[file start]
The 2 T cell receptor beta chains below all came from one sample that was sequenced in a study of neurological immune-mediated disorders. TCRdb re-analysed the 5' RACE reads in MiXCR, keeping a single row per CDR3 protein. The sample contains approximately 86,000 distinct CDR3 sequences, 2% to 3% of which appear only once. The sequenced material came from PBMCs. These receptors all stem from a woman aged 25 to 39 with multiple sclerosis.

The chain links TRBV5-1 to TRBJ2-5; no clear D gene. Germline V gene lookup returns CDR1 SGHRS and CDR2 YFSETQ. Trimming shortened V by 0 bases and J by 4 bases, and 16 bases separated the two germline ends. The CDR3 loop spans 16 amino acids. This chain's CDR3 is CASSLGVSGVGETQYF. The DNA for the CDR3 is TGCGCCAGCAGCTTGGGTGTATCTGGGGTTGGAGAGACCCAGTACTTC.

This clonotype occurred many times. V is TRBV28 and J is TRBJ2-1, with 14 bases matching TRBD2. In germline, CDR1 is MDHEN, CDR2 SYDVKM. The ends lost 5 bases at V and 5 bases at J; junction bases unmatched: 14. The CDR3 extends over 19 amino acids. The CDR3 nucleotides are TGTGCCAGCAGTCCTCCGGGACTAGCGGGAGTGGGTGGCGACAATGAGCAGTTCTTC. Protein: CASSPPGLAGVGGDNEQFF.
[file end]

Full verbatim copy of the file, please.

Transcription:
The 2 T cell receptor beta chains below all came from one sample that was sequenced in a study of neurological immune-mediated disorders. TCRdb re-analysed the 5' RACE reads in MiXCR, keeping a single row per CDR3 protein. The sample contains approximately 86,000 distinct CDR3 sequences, 2% to 3% of which appear only once. The sequenced material came from PBMCs. These receptors all stem from a woman aged 25 to 39 with multiple sclerosis.

The chain links TRBV5-1 to TRBJ2-5; no clear D gene. Germline V gene lookup returns CDR1 SGHRS and CDR2 YFSETQ. Trimming shortened V by 0 bases and J by 4 bases, and 16 bases separated the two germline ends. The CDR3 loop spans 16 amino acids. This chain's CDR3 is CASSLGVSGVGETQYF. The DNA for the CDR3 is TGCGCCAGCAGCTTGGGTGTATCTGGGGTTGGAGAGACCCAGTACTTC.

This clonotype occurred many times. V is TRBV28 and J is TRBJ2-1, with 14 bases matching TRBD2. In germline, CDR1 is MDHEN, CDR2 SYDVKM. The ends lost 5 bases at V and 5 bases at J; junction bases unmatched: 14. The CDR3 extends over 19 amino acids. The CDR3 nucleotides are TGTGCCAGCAGTCCTCCGGGACTAGCGGGAGTGGGTGGCGACAATGAGCAGTTCTTC. Protein: CASSPPGLAGVGGDNEQFF.